review · thriller

Stone Mothers, by Erin Kelly

I’m almost afraid to write this review. Stone Mothers, by Erin Kelly, begins as a slow burn before igniting after the first of multiple key twists. I’m worried that I might reveal too much and ruin the whole experience. This book is layered with plot, tension, and secrets. I want to gush about it, but I have to keep some of those secrets for other readers. Because I really hope that this book has a lot of readers. It is one of the best thrillers I’ve read in a long while.

Stone Mothers opens in 2018, when Marianne receives an unpleasant surprise from her loving husband. He has no idea that his purchasing an apartment in Royal Park, Nusstead, would be an unpleasant surprise, even though the place used to be an asylum and someone was murdered there years ago. It’s not the building’s history that worries Marianne—at least, not the history people know from the news. Marianne slowly reveals her past in Nusstead and why she is terror-stricken at the thought of moving back there. The least of it is that being in Nusstead means that she’s much more likely to run into her teenage boyfriend, Jesse. She and Jesse have been holding a secret for decades and it seems that Jesse is starting to wobble.

The second third of Stone Mothers jumps back to 1988, when Marianne was still a teen, Royal Park was still an asylum, and Jesse and his entire family were campaigning against the closure of the asylum. Almost everyone worked at the asylum in one way or another, but the 1980s in England were the home of Thatcherism. Almost anything that receives government funding is on notice for downsizing or closure. The Nusstead Asylum has already been shutdown by the full-steam-ahead Helen Greenlaw, a rising administrator who refuses to hear any argument to reopen the asylum. But when Marianne discovers some old hospital records, purely by accident, that hint at a deadly secret held by Helen, she hatches a plan with Jesse that almost immediately gets out of control.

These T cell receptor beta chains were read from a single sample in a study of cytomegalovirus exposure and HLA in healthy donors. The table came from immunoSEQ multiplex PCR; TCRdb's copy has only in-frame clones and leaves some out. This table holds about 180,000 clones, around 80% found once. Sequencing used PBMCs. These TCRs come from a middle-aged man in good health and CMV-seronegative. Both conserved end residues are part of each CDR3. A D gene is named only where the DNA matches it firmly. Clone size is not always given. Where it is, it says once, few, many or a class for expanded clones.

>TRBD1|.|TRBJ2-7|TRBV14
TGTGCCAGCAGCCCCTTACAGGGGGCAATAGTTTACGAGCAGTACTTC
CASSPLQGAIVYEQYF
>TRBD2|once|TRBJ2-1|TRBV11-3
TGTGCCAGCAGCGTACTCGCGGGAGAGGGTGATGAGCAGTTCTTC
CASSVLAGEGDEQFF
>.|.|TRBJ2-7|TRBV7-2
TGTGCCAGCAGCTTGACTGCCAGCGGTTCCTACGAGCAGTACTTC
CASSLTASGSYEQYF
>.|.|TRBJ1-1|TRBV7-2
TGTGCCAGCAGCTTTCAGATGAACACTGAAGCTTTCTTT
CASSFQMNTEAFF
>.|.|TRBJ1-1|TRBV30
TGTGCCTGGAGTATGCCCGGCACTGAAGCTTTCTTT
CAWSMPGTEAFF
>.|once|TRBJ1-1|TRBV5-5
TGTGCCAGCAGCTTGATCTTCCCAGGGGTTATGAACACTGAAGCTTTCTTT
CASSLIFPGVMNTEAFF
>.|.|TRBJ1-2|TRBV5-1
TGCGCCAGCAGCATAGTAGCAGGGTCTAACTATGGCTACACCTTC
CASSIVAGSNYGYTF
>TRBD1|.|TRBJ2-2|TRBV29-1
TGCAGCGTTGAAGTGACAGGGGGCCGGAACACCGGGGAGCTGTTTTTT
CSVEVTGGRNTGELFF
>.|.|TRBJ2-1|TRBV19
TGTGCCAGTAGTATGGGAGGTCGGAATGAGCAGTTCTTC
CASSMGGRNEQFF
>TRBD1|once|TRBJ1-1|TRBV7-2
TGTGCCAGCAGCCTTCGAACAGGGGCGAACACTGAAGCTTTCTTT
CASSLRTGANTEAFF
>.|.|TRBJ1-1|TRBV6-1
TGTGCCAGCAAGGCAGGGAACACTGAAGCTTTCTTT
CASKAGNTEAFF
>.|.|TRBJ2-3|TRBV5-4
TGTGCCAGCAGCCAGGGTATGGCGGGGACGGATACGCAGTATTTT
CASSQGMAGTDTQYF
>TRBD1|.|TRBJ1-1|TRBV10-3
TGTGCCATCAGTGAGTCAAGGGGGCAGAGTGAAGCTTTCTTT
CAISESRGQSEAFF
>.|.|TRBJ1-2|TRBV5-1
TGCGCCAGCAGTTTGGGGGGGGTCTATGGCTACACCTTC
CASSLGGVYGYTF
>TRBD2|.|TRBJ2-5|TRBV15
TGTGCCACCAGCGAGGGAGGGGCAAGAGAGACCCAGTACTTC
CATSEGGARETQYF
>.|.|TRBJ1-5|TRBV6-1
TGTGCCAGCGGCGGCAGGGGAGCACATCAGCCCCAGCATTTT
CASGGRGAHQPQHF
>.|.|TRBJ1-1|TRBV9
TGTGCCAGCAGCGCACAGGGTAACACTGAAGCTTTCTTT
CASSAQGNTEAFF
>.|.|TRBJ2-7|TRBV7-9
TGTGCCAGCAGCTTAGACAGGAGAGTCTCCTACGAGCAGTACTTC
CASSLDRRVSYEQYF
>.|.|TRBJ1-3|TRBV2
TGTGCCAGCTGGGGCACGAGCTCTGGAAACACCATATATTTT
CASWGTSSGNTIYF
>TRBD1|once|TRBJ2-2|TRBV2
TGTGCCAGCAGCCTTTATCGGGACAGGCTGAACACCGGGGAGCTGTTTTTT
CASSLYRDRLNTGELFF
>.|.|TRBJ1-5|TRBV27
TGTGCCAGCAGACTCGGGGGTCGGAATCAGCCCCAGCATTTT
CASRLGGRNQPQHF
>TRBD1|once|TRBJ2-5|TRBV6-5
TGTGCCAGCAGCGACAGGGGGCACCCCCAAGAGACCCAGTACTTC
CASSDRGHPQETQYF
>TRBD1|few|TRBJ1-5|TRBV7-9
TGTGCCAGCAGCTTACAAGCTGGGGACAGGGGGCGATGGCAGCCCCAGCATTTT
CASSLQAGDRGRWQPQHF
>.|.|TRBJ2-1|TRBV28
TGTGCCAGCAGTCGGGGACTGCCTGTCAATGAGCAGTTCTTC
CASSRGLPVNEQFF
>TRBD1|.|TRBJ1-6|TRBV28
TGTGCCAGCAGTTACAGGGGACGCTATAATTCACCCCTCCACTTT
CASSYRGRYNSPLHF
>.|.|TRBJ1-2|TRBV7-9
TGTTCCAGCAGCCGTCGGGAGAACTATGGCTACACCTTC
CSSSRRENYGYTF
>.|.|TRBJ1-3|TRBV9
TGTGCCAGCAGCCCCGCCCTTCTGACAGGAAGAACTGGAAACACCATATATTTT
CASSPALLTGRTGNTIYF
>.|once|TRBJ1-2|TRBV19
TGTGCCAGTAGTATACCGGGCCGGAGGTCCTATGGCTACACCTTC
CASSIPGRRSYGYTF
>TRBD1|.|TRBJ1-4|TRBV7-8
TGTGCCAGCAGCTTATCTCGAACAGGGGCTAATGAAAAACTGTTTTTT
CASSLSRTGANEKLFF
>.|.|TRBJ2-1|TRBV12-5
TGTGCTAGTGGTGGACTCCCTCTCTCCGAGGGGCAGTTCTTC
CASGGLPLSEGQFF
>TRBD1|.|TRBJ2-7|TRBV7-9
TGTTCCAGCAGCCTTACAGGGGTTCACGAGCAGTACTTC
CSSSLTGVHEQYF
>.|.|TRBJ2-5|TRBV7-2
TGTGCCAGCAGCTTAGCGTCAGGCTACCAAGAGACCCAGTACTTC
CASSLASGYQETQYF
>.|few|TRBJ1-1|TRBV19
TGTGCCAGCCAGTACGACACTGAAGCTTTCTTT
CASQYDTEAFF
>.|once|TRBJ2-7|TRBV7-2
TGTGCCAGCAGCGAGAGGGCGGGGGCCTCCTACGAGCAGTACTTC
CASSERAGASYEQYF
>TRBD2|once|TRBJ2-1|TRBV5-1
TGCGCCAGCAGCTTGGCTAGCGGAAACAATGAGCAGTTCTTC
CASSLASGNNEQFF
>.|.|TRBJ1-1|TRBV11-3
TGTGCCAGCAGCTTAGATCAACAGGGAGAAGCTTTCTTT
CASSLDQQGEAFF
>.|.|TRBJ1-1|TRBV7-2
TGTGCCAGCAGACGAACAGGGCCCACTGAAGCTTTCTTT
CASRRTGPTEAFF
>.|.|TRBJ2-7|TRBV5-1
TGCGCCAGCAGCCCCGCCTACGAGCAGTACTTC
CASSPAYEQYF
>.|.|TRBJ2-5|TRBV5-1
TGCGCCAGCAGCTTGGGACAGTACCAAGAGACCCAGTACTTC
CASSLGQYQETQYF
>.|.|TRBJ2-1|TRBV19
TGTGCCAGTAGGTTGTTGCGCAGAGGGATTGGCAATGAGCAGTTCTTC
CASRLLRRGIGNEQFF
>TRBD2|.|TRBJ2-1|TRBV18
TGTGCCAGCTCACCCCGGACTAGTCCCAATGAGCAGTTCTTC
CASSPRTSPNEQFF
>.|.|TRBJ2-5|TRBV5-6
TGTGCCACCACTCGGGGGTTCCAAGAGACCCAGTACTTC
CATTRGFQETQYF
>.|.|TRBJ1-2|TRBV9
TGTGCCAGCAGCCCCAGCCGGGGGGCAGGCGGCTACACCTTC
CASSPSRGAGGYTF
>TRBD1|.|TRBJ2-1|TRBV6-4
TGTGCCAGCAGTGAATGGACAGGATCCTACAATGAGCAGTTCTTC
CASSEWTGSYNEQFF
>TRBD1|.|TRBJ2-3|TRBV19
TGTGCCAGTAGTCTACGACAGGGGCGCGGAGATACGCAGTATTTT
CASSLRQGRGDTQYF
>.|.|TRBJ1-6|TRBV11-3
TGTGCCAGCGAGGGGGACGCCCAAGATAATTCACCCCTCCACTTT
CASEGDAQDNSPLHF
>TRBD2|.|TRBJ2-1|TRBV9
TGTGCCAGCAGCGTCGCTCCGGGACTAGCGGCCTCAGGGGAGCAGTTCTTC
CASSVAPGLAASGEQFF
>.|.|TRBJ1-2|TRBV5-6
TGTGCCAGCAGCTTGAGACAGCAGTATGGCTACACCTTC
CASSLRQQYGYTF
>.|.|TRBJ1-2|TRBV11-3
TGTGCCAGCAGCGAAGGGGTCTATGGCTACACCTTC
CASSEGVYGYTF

The last third jumps back even further in time, to 1958, when young Helen Morris was incarcerated at the asylum under terrible circumstances. This section reads almost like a completely different novel. This third, unlike the very-much-a-thriller first two-thirds, is almost Victorian in the way that the asylum is portrayed. That said, this third rejoins the first parts of the novel in spectacular fashion after giving us Helen’s story. The last chapters bring us back to the present. They give us a front row seat to the incredible conclusion of decades of plots.

By the time we learn everyone’s secrets, all of our ideas about who is a hero and who is a villain have been completely turned on their head. I loved every chapter because it took me further down the rabbit hole. In Stone Mothers, secrets are preceded by misunderstandings that are worse than the secrets. This novel is the story of a group of people who make mistakes, then compound them by trying to keep their secrets. Every step they make is perfectly logical; and every step they make is absolutely the wrong thing to do.

I can’t recommend this book highly enough.

I received a free copy of this book from NetGalley, for review consideration.

mystery · review · thriller

The Silent Patient, by Alex Michaelides

There is a lot that is unsettling about The Silent Patient, by Alex Michaelides. First, there is a patient—Alicia Berenson—who will not speak after she was convicted of shooting her husband. Then there are all the conflicting accounts of Alicia’s character; there are a lot of liars in this novel. But I think that unsettled me most was the way that Theo Faber wrangled so hard to become Alicia’s psychotherapist at the facility where Alicia has been confined. Something about his declarations that Theo wants to get Alicia to speak feel a little desperate. It’s only at the end of the book that we learn the full, shocking truth in a twist that absolutely floored me. I haven’t been snookered so completely, in the best way, by a book in a very long time.

After short prologue introduces us to Alicia’s voice, via a journal she kept before she was tried and convicted of her husband’s murder, we meet Theo Faber. Theo has been delighted to learn that he has secured a job at the Grove, a facility for criminals with mental illness. Alicia has been incarcerated there for seven years by the time Theo shows up. The first time he sees her at the Grove, Theo can see the tell-tale signs of overmedication. Alicia is on a strong dose of anti-psychotics and has restricted privileges due to her history of violence and suicide attempts. But even once Theo convinces the director to allow him to become Alicia’s therapist, reduce her dose, and give her access to art supplies and a temporary studio, Alicia still refuses to speak.